13.1 Things I’ve Learned Training for a Half-Marathon

My first half-marathon is now only 2 days away, I’m excited, I’m nervous and I’m raring to go!  I’ve learned a few things over the past months of training: 

1. I’ve allowed myself enough time to train

I personally gave myself 20 weeks to train for this race, I signed up back in October and I was keen to get started with training. Most training plans are 12 or 16 weeks, but I spread the training over a longer period and increased my distances more gradually. I’ve found this has worked well for me, as I wasn’t overwhelmed by the increases in distance and I was able to take a week off for illness and not fall too far behind on my training. 

2. I’ve made time for running

Training for a half-marathon (or any race) is a huge time-commitment, and I had to make a solid plan of how I would fit the runs into my week. One way in which we made more time, was by taking on a cleaner to do our housework, freeing up hours on the weekend. I’m not saying this is for everyone, but it was the right decision for us as I’ve loved being able to use this time for running, instead of doing housework!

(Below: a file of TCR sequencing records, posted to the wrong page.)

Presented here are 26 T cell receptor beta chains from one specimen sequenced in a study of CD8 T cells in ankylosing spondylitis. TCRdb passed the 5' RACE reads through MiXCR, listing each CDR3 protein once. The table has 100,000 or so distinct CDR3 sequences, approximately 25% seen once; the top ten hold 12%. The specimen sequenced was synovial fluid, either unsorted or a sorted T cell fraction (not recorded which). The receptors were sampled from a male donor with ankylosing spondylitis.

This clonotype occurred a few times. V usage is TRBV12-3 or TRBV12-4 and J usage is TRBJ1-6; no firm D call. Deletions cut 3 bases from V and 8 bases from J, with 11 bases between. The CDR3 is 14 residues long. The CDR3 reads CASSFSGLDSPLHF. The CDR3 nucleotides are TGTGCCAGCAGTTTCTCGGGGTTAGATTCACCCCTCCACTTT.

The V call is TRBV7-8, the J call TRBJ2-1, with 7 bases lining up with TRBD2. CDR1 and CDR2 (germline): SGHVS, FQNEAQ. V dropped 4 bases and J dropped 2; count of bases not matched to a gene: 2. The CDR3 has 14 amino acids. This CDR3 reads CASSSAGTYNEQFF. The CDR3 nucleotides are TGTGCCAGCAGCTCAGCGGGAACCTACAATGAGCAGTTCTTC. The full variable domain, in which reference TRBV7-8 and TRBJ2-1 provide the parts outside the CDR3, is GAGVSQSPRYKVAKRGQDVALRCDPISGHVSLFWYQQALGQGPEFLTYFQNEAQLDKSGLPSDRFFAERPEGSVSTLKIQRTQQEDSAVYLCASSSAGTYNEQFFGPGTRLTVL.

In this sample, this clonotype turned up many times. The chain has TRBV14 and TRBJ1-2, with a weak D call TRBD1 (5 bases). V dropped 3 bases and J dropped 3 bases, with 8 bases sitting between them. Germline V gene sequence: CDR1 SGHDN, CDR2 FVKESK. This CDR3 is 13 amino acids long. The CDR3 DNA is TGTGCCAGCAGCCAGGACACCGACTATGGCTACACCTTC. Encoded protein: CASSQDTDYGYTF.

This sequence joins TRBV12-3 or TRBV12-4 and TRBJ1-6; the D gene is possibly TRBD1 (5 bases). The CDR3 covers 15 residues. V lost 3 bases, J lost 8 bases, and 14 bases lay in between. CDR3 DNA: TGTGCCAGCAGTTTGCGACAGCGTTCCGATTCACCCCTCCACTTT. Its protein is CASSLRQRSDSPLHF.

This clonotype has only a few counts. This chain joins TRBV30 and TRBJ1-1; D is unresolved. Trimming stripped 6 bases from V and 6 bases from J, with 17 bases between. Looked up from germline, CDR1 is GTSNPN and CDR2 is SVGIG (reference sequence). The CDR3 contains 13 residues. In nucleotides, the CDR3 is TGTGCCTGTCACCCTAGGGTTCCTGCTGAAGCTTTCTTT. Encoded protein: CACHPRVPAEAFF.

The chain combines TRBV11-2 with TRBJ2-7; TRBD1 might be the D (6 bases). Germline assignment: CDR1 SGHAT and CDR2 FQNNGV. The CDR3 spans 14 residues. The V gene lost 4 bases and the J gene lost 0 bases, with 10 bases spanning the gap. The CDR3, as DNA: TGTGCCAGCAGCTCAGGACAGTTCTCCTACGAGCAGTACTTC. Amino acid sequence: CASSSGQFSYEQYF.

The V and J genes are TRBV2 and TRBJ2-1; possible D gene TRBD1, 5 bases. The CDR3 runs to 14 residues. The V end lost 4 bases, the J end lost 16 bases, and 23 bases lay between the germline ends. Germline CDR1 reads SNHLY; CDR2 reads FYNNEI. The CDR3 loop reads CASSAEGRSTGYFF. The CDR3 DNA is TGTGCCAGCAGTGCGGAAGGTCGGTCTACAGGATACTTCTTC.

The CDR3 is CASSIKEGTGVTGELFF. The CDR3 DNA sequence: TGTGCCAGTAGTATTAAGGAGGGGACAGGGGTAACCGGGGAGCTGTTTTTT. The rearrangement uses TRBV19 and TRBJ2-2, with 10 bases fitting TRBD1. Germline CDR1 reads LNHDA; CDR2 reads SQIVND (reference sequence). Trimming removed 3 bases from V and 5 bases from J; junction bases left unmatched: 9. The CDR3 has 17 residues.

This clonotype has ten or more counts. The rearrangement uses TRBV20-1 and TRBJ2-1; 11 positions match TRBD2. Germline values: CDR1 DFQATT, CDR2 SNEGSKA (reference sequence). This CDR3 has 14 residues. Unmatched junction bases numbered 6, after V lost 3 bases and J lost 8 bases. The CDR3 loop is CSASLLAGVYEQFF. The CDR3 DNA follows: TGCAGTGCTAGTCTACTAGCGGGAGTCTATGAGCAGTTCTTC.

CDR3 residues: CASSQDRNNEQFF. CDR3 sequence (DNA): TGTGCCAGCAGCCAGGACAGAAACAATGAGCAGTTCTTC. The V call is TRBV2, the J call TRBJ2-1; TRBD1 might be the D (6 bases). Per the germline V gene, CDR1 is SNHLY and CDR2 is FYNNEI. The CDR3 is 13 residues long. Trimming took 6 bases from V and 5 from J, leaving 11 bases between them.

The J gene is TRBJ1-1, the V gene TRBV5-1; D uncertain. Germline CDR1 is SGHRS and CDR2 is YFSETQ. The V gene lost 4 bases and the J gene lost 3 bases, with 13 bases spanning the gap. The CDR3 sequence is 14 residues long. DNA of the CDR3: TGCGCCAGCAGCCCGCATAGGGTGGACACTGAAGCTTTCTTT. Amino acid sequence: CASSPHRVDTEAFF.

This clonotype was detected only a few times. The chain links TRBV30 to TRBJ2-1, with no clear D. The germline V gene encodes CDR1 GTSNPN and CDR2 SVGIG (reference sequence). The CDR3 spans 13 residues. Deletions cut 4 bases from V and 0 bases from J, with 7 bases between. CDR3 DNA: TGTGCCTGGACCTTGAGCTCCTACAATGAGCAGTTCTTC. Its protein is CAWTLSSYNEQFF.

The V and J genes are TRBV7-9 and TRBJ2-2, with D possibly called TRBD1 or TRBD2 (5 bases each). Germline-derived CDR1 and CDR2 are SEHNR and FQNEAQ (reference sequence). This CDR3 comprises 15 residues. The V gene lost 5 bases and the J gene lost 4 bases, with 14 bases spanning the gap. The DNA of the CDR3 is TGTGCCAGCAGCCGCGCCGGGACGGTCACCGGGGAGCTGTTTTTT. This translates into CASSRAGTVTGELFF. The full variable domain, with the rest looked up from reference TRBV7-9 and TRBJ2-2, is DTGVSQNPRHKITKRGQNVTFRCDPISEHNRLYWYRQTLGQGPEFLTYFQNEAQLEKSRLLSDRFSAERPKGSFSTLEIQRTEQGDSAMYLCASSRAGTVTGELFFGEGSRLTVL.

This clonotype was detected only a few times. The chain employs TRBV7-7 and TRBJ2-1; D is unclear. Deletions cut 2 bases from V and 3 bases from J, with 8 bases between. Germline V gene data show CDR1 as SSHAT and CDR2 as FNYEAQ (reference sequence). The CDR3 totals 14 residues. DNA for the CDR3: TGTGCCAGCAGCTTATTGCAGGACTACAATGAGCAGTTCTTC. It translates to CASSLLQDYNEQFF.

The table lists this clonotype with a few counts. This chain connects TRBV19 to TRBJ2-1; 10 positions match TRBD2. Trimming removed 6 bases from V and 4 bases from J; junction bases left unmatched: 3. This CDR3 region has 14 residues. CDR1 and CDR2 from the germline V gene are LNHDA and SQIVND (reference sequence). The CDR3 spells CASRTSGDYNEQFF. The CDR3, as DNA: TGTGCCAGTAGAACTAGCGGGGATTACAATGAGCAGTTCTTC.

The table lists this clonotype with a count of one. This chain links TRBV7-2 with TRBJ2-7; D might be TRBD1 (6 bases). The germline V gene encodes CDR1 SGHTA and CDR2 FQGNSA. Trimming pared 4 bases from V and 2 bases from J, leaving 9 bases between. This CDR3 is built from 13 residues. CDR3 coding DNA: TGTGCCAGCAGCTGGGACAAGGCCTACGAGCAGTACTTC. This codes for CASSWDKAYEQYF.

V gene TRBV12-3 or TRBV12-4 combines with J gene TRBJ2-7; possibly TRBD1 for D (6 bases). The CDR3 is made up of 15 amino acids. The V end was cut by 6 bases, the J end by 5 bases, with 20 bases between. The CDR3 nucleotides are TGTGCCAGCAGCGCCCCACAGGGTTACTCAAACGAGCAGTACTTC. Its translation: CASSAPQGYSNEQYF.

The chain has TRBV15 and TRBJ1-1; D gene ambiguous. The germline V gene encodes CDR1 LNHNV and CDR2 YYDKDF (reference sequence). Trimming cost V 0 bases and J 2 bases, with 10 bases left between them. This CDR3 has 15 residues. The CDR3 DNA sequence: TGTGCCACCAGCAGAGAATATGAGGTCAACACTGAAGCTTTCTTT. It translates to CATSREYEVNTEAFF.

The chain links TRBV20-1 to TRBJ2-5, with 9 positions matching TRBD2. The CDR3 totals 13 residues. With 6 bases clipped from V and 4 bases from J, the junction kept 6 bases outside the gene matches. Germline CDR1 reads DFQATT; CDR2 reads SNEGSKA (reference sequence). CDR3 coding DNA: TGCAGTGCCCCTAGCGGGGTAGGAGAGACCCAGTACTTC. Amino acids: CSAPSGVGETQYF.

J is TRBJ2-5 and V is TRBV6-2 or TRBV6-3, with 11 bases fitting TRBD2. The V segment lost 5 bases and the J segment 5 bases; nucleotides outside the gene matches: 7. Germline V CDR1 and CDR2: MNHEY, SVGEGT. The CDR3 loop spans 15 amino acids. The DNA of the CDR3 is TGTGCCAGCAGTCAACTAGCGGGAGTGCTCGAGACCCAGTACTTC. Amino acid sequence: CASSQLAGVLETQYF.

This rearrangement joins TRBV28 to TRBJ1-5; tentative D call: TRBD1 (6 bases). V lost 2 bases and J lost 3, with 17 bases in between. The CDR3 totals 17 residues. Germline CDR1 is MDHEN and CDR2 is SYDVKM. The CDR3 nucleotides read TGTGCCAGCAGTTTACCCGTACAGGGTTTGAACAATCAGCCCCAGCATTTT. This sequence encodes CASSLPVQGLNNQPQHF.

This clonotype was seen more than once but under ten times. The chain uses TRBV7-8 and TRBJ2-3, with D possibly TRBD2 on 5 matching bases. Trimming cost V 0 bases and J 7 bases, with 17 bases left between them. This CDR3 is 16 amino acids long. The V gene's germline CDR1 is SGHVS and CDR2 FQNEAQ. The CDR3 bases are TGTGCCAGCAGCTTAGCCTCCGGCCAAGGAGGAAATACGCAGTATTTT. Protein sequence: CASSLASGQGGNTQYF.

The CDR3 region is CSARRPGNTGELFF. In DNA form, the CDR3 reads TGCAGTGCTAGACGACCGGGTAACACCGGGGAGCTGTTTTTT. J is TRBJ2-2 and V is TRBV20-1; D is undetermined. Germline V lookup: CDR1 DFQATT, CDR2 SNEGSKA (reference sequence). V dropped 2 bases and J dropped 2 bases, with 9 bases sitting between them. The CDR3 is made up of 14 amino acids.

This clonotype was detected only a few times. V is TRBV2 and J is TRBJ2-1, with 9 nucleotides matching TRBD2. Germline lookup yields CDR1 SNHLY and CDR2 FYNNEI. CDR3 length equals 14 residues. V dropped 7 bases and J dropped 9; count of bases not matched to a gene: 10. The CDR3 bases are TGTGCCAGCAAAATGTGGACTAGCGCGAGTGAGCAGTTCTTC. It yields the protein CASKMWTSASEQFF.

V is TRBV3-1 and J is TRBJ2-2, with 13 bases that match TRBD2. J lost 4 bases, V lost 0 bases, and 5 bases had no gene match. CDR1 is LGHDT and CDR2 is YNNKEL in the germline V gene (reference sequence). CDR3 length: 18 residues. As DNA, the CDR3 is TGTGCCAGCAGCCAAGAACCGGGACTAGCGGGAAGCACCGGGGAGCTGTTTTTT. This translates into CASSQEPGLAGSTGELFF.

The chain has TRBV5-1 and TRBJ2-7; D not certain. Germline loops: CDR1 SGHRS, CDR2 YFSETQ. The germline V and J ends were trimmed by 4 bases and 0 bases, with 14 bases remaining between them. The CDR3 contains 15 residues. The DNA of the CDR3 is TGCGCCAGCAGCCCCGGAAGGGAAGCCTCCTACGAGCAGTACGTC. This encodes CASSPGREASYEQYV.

3. I’ve explored new areas 
One of the most enjoyable parts about half-marathon training has been exploring new places on my weekend long-run. Myself and Glen have chosen a new location to run every week and have now covered pretty much every country park, river, canal, forest and much of the coastline around Essex! I would never have ventured out to some of these places if it was not for running. The beautiful views make a change from the monotony of the gym!

4. It’s brought me and Glen closer

I’ve been training for this half-marathon with my husband Glen, although he is much faster than me, we start our long-runs together and meet up at the end. It’s been lovely having a partner who is as obsessed with running as me, always willing to get up at 6am on a weekend to run and always keen to sign up for more races. Having someone to talk running with when I am boring my colleagues, friends and family to death, is a definite bonus!

5. I’ve connected with the running community